Understanding basic anatomy is a must for yoga teachers. It gives insight into the why’s and what’s of all the poses they teach. After getting my HHP and finishing my 300 hour yoga teacher training, I realized the importance of anatomy more than ever. In massage school I was able to feel what I was learning on different bodies. In my advanced yoga training we applied our monthly anatomy lectures directly to movement principles and yoga postures, especially standing poses. There are conflicting views of the rotation of the femurs in the pelvis in standing poses. You may have just fallen asleep reading that last sentence and have no interest in exploring this further. But if you’re a yoga teacher, wake up and take a few minutes to read on. It’s important.
I consistently read and hear teachers divide standing poses into the following two groups:
1) Standing poses where the femurs are internally rotated in the pelvis
2) Standing poses where the femurs are externally rotated in the pelvis
This is a widely held belief that is incorrect.
According to this viewpoint, in postures such as Warrior 1, parsvottonasana, and anjaneyasana, the femurs are both slightly internally rotated. In postures such as warrior 2, reverse warrior, and side angle pose, the femurs are both in external rotation. Dividing standing poses according to the femurs in relation to the pelvis is helpful. Let’s look a little closer at what occurs in the hips in warrior 1 and warrior 2 to understand this distinction in a more accurate way.
Warrior 1 with the right leg forward
- Starting from anatomical position, or tadasana with the palms open, step the left foot back for warrior 1.
- Align the right knee over the ankle. The right hip is in flexion with a neutral rotation.
- Release the left heel down at a 45 degree angle. The left hip is in extension and the femur is in a slight external rotation.
In classic warrior 1 alignment, the back hip rotates forward to align with the front hip to lengthen the hip flexors of the back hip. Because the back heel is down, it is very difficult, if not impossible, to draw the left hip forward enough to align perfectly with the right. I reached out to Lauren Padula, a San Diego yoga teacher and PT that teaches anatomy in many local teacher trainings. She clarified that “the front hip is in a neutral rotation and flexion. The back femur is in extension and technically the femur is externally rotated. It’s the pelvis rotating forward, not the femur.”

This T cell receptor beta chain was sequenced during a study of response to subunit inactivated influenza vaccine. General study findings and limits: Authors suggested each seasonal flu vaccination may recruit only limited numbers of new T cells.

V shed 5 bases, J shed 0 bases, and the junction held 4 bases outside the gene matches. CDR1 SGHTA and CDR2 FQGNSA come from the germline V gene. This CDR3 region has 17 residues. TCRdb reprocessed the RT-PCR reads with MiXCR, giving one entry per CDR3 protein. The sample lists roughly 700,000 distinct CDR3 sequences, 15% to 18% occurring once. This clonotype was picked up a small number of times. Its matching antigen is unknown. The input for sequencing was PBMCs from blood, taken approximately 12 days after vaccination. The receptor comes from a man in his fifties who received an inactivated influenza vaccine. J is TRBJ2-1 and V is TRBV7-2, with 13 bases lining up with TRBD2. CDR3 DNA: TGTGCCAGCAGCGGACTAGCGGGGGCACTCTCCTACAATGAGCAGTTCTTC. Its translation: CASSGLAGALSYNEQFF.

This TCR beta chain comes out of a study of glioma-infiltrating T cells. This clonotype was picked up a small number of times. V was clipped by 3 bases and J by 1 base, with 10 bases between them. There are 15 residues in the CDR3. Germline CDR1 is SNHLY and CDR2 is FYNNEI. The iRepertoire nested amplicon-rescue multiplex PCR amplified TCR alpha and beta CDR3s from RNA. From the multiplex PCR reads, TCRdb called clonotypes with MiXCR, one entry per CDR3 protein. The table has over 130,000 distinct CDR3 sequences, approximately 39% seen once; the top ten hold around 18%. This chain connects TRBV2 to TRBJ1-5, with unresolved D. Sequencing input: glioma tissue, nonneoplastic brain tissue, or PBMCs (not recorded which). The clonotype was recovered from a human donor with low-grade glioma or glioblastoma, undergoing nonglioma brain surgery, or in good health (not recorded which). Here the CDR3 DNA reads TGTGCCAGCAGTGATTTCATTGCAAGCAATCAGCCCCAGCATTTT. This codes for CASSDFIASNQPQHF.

Internal Rotation Occurs Only to Reduce External Rotation
If you look at the picture of me above, I’m trying to square my hips but they aren’t even close. If I internally rotate my back femur, it will help facilitate the rotation of the left side of my pelvis forward. However this internal rotation is really just making my back femur less externally rotated. So there is never internal rotation occurring in either femur in Warrior 1. The front hip stays in a neutral rotation and the back hip attempts a neutral rotation.
Warrior 2 with the right leg forward
- Starting from anatomical position, or tadasana with the palms open, step the left foot out to a wide stance, keeping the feet parallel.
- Turn the right foot out 90 degrees, aligning the front heel with the back arch and bend the right knee over the ankle.
- The right hip is in external rotation
- The left hip is in abduction.
For warrior 2 and other poses in this group of standing postures, the focus is external rotation in the front hip. People are often limited in this action and the front knee buckles in, causing pressure on the joint. To address this, the left foot turns in creating internal rotation in the back hip. When I confirmed this with Lauren Padula she said “I think for most people the back hip SHOULD be slightly internally rotated because most people don’t have enough front hip external rotation.” This small change supports the external rotation in the front hip and takes the pressure off the knee.
There is Only External Rotation in the Front Hip
Students either have a slight internal rotation of the back femur, or the hip is simply in abduction with no external or internal rotation of the femur. The only standing position where there is external rotation in both hips is goddess pose.
Standing poses could more accurately be divided by what is occurring in the front hip:
Standing poses where the front hip is in a neutral rotation
Standing poses where the front hip is in external rotation
The position of the back hip will always depend on the anatomy of the student. It should be left out of any general classification. Understanding the relationship between the femurs and the pelvis in standing poses is important since as vinyasa instructors we consistently teach them. This knowledge will give you insight into key aspects of teaching such as preventing injuries and sequencing. Vinyasa has no concrete system or rules to follow. Studying and applying anatomy to our yoga classes gives us and our students a tangible and practical foundation.